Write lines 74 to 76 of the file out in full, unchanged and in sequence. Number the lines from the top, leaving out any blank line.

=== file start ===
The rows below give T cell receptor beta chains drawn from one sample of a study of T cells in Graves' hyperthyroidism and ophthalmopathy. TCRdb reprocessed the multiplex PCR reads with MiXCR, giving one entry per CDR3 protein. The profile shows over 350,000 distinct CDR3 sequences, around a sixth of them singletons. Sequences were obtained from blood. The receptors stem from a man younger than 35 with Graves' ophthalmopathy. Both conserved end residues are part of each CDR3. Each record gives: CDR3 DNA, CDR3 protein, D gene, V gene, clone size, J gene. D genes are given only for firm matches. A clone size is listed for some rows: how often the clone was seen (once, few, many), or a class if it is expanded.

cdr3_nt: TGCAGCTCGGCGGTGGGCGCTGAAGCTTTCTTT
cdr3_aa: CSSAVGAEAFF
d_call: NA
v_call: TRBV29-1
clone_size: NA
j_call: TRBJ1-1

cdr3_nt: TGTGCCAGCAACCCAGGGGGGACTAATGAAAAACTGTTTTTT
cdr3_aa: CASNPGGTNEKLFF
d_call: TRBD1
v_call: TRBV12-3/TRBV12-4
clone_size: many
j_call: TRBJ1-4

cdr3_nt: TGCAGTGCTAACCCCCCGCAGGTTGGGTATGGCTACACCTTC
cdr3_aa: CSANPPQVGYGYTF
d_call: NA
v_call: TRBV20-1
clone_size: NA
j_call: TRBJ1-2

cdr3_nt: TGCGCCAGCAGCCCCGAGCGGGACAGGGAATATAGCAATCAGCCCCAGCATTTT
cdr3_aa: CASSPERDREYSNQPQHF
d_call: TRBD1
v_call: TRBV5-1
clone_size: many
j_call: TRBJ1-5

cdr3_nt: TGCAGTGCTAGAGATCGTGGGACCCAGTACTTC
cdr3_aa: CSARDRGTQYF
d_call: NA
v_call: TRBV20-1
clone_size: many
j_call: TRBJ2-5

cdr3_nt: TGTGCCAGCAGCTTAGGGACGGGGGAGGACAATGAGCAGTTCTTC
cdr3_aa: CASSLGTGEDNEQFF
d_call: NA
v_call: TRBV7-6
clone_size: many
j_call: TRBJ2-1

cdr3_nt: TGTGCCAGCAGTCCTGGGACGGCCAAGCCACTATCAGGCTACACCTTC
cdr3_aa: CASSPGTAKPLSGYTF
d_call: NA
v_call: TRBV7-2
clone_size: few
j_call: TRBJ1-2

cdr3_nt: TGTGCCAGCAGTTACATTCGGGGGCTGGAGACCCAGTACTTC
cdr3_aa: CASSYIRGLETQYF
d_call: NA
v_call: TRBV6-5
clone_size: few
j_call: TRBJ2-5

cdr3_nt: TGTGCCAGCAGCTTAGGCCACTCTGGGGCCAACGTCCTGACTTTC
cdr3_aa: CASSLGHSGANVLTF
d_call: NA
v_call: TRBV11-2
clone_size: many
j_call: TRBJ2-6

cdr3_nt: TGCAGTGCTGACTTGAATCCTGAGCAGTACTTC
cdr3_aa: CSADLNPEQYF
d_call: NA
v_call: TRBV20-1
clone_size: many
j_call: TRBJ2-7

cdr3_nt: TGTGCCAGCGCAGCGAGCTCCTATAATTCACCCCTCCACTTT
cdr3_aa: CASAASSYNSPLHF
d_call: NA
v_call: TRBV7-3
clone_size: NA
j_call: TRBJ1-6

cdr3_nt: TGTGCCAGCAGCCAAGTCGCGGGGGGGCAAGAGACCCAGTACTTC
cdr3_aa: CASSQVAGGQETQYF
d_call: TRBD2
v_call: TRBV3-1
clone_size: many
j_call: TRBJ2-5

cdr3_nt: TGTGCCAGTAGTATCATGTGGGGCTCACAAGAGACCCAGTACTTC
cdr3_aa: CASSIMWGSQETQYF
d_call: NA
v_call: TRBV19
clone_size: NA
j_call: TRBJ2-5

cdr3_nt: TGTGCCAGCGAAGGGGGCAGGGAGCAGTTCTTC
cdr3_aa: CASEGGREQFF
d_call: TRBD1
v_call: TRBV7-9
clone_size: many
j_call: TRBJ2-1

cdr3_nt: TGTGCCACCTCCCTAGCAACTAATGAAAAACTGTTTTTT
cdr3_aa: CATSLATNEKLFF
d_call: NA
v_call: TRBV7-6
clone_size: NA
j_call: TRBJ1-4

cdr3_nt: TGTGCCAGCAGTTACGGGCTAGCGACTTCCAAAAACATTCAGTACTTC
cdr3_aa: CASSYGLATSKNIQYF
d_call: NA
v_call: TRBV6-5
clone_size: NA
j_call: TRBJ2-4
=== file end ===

cdr3_nt: TGTGCCAGTAGTATCATGTGGGGCTCACAAGAGACCCAGTACTTC
cdr3_aa: CASSIMWGSQETQYF
d_call: NA